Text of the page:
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Arrest of mammalian fibroblasts in G1 in response to actin inhibition is dependent on retinoblastoma pocket proteins but not on p53.

Lohez OD, Reynaud C, Borel F, Andreassen PR, Margolis RL - J. Cell Biol. (2003)

Bottom Line: We show that this arrest requires intact RB pocket protein function, but surprisingly does not require p53.Fibroblasts are very sensitive to actin inhibition in G1 and arrest at drug concentrations that do not affect cell adhesion or cell cleavage.Our results thus establish that RB pocket proteins can be uniquely targeted for tumor chemotherapy.

View Article: PubMed Central - PubMed

Affiliation: Institut de Biologie Structurale Jean Ebel (Commissariat à l'Energie Atomique-Centre National de la Recherche Scientifique-Université Joseph Fourier), Grenoble cedex 1, France.

ABSTRACT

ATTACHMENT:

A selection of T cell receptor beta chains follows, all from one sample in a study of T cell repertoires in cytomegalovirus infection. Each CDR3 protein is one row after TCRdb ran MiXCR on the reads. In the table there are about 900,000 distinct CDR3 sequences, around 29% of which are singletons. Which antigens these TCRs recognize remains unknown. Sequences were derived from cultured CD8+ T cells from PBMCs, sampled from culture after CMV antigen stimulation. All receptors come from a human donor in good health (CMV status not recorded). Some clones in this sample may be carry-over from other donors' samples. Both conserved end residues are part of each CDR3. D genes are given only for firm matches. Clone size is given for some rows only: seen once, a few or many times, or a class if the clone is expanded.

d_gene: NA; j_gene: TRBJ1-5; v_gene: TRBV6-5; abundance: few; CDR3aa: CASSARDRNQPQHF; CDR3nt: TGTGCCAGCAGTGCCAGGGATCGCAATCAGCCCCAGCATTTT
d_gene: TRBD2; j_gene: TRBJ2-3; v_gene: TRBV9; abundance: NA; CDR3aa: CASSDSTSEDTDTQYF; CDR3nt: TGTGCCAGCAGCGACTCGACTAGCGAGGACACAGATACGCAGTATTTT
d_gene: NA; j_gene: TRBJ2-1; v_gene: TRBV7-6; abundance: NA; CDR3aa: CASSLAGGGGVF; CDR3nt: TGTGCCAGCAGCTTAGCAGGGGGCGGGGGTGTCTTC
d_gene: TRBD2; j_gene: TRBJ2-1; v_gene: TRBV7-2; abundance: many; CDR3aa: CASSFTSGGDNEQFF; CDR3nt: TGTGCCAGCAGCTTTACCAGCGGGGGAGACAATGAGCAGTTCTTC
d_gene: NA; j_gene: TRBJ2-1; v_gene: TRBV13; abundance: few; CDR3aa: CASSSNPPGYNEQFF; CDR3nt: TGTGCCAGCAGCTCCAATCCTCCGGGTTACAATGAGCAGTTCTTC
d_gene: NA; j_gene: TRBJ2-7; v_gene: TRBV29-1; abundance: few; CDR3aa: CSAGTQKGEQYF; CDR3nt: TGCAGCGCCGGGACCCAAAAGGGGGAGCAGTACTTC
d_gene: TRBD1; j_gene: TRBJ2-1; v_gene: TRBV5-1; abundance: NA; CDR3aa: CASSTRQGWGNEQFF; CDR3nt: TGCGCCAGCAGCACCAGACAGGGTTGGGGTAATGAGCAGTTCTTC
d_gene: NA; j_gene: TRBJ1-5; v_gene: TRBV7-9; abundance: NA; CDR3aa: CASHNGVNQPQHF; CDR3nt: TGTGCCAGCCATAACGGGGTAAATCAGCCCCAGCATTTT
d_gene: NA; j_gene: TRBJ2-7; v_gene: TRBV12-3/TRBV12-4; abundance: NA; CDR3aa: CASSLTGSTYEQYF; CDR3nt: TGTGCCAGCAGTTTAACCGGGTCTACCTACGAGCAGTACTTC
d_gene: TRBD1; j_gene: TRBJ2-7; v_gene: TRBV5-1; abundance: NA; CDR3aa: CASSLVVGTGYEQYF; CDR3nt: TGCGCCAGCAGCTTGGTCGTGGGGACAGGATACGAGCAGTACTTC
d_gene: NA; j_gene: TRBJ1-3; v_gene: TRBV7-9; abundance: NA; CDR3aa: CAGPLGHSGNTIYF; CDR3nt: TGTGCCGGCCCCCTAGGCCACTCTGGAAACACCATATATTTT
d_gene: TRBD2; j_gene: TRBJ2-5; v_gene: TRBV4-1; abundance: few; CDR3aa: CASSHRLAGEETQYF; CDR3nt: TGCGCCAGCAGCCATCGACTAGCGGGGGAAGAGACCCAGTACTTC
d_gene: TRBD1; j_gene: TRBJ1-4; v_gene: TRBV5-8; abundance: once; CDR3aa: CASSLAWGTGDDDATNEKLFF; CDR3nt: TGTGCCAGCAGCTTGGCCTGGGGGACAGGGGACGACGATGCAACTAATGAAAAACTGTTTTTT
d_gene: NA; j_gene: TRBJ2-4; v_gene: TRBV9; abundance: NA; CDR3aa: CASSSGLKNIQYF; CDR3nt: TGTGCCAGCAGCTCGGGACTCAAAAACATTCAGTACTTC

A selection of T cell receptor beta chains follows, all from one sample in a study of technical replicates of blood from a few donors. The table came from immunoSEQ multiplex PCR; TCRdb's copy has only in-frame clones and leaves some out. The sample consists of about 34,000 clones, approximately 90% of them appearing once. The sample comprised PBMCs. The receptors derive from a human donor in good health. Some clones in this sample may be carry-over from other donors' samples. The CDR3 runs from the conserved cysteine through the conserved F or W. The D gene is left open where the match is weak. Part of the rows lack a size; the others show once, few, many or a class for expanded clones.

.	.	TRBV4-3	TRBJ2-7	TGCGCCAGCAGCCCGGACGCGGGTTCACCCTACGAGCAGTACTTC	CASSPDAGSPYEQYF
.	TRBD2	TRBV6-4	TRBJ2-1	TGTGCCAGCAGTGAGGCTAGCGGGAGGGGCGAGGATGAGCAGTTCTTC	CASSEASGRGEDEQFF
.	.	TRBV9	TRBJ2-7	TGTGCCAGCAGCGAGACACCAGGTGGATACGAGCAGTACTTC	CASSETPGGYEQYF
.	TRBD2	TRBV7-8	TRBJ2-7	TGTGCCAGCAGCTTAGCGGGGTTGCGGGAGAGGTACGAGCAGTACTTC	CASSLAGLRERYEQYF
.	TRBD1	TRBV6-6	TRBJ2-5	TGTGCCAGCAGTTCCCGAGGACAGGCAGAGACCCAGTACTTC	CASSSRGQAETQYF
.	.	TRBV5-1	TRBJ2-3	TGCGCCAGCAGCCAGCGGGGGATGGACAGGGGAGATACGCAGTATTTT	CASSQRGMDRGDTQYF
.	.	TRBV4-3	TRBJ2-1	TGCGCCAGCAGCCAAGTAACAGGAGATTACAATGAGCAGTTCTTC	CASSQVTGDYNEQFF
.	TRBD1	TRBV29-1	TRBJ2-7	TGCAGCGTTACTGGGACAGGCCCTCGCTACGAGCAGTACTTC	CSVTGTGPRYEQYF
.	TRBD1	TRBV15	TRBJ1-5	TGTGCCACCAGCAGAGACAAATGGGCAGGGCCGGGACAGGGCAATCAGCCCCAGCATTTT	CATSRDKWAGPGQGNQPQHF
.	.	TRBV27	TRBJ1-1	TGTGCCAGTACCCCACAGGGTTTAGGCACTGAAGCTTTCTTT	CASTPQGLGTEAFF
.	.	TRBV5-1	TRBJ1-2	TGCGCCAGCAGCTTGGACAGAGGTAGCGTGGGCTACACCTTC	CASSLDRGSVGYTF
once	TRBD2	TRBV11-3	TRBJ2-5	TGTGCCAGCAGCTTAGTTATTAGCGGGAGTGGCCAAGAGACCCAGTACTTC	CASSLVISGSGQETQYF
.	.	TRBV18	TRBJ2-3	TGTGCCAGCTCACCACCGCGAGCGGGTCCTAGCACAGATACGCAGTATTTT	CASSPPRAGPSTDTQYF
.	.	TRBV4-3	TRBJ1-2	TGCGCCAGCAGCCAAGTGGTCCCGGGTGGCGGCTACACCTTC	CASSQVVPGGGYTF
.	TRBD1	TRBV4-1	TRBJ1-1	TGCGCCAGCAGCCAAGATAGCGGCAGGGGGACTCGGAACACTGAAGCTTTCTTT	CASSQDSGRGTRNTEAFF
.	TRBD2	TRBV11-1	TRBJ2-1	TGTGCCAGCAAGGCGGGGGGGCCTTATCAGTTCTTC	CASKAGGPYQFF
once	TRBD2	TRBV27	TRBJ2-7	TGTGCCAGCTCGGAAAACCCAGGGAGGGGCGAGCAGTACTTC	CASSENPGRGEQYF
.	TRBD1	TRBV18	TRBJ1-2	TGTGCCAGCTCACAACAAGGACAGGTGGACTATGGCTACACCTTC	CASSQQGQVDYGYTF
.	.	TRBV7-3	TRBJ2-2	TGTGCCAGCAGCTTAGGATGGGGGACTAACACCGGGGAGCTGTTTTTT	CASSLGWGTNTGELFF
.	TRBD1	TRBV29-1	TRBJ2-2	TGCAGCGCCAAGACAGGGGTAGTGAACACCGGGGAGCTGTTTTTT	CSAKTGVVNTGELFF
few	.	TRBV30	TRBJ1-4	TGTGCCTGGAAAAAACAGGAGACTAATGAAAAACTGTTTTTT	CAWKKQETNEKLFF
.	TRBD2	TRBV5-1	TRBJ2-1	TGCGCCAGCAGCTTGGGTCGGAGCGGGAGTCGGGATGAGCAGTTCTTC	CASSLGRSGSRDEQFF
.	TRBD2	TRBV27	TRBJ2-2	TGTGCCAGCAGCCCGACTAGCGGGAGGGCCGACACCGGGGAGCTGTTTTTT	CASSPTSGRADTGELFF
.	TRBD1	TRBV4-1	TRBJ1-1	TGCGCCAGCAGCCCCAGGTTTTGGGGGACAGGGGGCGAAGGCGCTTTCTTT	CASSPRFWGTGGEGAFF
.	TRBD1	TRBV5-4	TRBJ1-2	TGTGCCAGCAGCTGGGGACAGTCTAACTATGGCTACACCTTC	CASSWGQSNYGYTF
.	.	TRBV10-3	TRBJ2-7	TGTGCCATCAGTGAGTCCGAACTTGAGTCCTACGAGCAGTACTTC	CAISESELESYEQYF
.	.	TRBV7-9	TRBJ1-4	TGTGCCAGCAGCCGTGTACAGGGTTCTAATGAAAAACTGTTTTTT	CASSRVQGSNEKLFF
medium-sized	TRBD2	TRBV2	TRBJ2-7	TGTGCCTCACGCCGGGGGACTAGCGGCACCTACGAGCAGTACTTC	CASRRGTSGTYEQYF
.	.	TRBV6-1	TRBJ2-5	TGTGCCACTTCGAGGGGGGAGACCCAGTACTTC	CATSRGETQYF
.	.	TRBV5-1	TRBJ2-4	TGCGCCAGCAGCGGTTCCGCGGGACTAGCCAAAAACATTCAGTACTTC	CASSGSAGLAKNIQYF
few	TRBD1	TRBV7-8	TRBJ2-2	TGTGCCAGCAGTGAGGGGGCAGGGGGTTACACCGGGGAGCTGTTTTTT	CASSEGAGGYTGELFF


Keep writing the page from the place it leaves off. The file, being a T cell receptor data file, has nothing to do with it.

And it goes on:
p53 and the retinoblastoma (RB) pocket proteins are central to the control of progression through the G1 phase of the cell cycle. The RB pocket protein family is downstream of p53 and controls S-phase entry. Disruption of actin assembly arrests nontransformed mammalian fibroblasts in G1. We show that this arrest requires intact RB pocket protein function, but surprisingly does not require p53. Thus, mammalian fibroblasts with normal pocket protein function reversibly arrest in G1 on exposure to actin inhibitors regardless of their p53 status. By contrast, pocket protein triple knockout mouse embryo fibroblasts and T antigen-transformed rat embryo fibroblasts lacking both p53 and RB pocket protein function do not arrest in G1. Fibroblasts are very sensitive to actin inhibition in G1 and arrest at drug concentrations that do not affect cell adhesion or cell cleavage. Interestingly, G1 arrest is accompanied by inhibition of surface ruffling and by induction of NF2/merlin. The combination of failure of G1 control and of tetraploid checkpoint control can cause RB pocket protein-suppressed cells to rapidly become aneuploid and die after exposure to actin inhibitors, whereas pocket protein-competent cells are spared. Our results thus establish that RB pocket proteins can be uniquely targeted for tumor chemotherapy.